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Companies Like Kore Potash (LON:KP2) Can Be Considered Quite Risky

Simply Wall St

Even when a business is losing money, it's possible for shareholders to make money if they buy a good business at the right price. For example, biotech and mining exploration companies often lose money for years before finding success with a new treatment or mineral discovery. Having said that, unprofitable companies are risky because they could potentially burn through all their cash and become distressed.

So, the natural question for Kore Potash (LON:KP2) shareholders is whether they should be concerned by its rate of cash burn. For the purpose of this article, we'll define cash burn as the amount of cash the company is spending each year to fund its growth (also called its negative free cash flow). Let's start with an examination of the business's cash, relative to its cash burn.

Check out our latest analysis for Kore Potash

How Long Is Kore Potash's Cash Runway?

A cash runway is defined as the length of time it would take a company to run out of money if it kept spending at its current rate of cash burn. As at December 2019, Kore Potash had cash of US$7.6m and such minimal debt that we can ignore it for the purposes of this analysis. In the last year, its cash burn was US$11m. That means it had a cash runway of around 8 months as of December 2019. To be frank, this kind of short runway puts us on edge, as it indicates the company must reduce its cash burn significantly, or else raise cash imminently. You can see how its cash balance has changed over time in the image below.

AIM:KP2 Historical Debt June 20th 2020

How Is Kore Potash's Cash Burn Changing Over Time?

Kore Potash didn't record any revenue over the last year, indicating that it's an early stage company still developing its business. So while we can't look to sales to understand growth, we can look at how the cash burn is changing to understand how expenditure is trending over time. Given the length of the cash runway, we'd interpret the 51% reduction in cash burn, in twelve months, as prudent if not necessary for capital preservation. Kore Potash makes us a little nervous due to its lack of substantial operating revenue. So we'd generally prefer stocks from this list of stocks that have analysts forecasting growth.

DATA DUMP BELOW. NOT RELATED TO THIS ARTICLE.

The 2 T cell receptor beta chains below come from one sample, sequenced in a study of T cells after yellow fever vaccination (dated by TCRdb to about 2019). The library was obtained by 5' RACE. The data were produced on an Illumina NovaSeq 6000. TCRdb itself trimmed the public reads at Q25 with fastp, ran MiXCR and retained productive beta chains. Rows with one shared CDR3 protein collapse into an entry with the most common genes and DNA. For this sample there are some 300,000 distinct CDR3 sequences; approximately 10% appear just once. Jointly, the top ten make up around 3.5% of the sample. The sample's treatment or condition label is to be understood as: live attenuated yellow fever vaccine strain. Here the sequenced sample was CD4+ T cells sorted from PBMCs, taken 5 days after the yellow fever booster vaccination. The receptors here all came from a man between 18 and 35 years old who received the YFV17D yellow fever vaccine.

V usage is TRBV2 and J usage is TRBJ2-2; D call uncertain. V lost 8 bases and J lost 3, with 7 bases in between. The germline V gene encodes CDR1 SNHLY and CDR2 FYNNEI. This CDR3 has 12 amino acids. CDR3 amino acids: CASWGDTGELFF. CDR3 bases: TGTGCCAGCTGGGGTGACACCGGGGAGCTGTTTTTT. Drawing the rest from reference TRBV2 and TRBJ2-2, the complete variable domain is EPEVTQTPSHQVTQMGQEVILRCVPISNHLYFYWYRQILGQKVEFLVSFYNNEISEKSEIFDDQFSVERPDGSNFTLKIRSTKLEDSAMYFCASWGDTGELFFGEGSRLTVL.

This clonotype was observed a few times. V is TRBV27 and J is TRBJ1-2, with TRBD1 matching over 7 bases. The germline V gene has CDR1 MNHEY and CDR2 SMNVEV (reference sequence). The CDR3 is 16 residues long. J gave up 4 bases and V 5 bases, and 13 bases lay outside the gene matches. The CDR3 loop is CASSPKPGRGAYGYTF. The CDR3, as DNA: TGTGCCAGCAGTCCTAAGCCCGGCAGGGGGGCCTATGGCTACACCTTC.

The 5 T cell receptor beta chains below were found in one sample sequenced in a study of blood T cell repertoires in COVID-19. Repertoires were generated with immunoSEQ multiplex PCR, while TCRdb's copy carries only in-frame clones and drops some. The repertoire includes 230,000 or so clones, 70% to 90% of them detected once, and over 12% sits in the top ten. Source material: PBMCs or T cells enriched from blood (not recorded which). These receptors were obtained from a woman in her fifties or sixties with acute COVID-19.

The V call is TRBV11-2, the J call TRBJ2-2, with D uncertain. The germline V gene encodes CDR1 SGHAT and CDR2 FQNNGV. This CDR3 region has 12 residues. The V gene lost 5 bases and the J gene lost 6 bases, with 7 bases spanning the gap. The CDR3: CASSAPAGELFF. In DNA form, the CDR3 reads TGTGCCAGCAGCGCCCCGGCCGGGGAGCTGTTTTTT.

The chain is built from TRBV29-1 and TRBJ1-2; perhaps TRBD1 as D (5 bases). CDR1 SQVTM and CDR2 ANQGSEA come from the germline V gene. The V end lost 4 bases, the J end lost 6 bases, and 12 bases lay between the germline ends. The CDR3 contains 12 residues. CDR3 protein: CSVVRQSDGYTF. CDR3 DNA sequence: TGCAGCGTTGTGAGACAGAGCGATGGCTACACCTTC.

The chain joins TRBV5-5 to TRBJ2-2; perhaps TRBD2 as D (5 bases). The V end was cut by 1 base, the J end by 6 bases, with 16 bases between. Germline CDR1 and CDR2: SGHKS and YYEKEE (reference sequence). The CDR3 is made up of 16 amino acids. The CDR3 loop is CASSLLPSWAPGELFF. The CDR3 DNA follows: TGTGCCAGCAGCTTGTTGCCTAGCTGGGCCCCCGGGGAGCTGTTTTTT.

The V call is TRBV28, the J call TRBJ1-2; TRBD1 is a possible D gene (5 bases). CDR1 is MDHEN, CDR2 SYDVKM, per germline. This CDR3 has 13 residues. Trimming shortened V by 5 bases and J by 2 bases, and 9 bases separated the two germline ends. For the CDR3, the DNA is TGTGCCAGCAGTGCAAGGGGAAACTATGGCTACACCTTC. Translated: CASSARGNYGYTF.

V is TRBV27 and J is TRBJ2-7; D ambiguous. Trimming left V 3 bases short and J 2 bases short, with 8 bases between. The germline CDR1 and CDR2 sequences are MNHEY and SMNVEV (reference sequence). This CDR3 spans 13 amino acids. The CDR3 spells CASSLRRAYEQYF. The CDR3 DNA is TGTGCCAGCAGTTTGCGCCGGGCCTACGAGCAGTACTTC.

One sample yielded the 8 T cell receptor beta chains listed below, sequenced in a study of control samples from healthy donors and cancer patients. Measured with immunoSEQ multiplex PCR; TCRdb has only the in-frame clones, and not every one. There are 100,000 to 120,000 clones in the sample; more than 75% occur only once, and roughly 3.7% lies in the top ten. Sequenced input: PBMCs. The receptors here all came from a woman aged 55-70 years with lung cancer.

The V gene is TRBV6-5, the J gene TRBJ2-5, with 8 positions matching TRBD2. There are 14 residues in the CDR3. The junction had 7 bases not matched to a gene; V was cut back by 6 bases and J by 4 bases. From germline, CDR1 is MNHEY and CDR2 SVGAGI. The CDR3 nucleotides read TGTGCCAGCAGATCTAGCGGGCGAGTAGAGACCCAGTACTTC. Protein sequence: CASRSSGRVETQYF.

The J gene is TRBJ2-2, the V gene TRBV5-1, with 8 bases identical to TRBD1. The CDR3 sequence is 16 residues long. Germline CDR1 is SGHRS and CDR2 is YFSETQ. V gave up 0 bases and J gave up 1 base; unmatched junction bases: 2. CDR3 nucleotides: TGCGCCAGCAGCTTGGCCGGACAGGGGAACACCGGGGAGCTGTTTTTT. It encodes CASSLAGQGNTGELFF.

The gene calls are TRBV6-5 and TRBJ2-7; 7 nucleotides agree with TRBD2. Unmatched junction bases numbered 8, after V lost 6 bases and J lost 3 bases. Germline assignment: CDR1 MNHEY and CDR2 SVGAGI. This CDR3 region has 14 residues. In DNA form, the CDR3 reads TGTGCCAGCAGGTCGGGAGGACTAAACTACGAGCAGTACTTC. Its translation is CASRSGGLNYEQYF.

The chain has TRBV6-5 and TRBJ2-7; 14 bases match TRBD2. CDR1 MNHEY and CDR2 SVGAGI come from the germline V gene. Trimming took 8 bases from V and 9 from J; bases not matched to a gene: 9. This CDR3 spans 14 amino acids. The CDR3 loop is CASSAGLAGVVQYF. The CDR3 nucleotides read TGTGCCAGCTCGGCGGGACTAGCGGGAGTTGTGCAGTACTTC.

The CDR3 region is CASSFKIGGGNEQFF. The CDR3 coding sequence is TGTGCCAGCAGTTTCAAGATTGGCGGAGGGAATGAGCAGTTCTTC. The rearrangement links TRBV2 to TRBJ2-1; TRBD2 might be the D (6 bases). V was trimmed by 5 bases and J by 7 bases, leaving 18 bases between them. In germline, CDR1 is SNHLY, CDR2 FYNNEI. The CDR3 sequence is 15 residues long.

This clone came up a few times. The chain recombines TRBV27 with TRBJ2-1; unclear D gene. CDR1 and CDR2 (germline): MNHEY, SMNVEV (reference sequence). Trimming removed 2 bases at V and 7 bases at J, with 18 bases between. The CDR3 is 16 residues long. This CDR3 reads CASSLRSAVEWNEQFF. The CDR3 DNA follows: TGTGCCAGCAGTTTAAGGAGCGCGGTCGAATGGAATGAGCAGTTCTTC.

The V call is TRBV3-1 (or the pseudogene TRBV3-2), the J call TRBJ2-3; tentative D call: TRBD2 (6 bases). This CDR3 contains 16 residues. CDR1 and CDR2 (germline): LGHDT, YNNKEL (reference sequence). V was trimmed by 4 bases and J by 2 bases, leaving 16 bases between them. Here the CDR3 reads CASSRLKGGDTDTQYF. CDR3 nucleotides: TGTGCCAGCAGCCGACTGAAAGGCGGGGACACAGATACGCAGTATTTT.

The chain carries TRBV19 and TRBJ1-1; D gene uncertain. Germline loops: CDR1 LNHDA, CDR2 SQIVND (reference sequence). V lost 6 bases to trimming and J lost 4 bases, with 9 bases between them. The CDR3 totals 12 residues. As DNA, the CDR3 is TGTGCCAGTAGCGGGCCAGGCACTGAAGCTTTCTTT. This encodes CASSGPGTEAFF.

How Hard Would It Be For Kore Potash To Raise More Cash For Growth?

There's no doubt Kore Potash's rapidly reducing cash burn brings comfort, but even if it's only hypothetical, it's always worth asking how easily it could raise more money to fund further growth. Generally speaking, a listed business can raise new cash through issuing shares or taking on debt. One of the main advantages held by publicly listed companies is that they can sell shares to investors to raise cash to fund growth. We can compare a company's cash burn to its market capitalisation to get a sense for how many new shares a company would have to issue to fund one year's operations.

Kore Potash has a market capitalisation of US$23m and burnt through US$11m last year, which is 50% of the company's market value. That's high expenditure relative to the value of the entire company, so if it does have to issue shares to fund more growth, that could end up really hurting shareholders returns (through significant dilution).

How Risky Is Kore Potash's Cash Burn Situation?

On this analysis of Kore Potash's cash burn, we think its cash burn reduction was reassuring, while its cash burn relative to its market cap has us a bit worried. After looking at that range of measures, we think shareholders should be extremely attentive to how the company is using its cash, as the cash burn makes us uncomfortable. On another note, we conducted an in-depth investigation of the company, and identified 5 warning signs for Kore Potash (3 make us uncomfortable!) that you should be aware of before investing here.

Of course, you might find a fantastic investment by looking elsewhere. So take a peek at this free list of companies insiders are buying, and this list of stocks growth stocks (according to analyst forecasts)

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This article by Simply Wall St is general in nature. It does not constitute a recommendation to buy or sell any stock, and does not take account of your objectives, or your financial situation. We aim to bring you long-term focused analysis driven by fundamental data. Note that our analysis may not factor in the latest price-sensitive company announcements or qualitative material. Simply Wall St has no position in any stocks mentioned. Thank you for reading.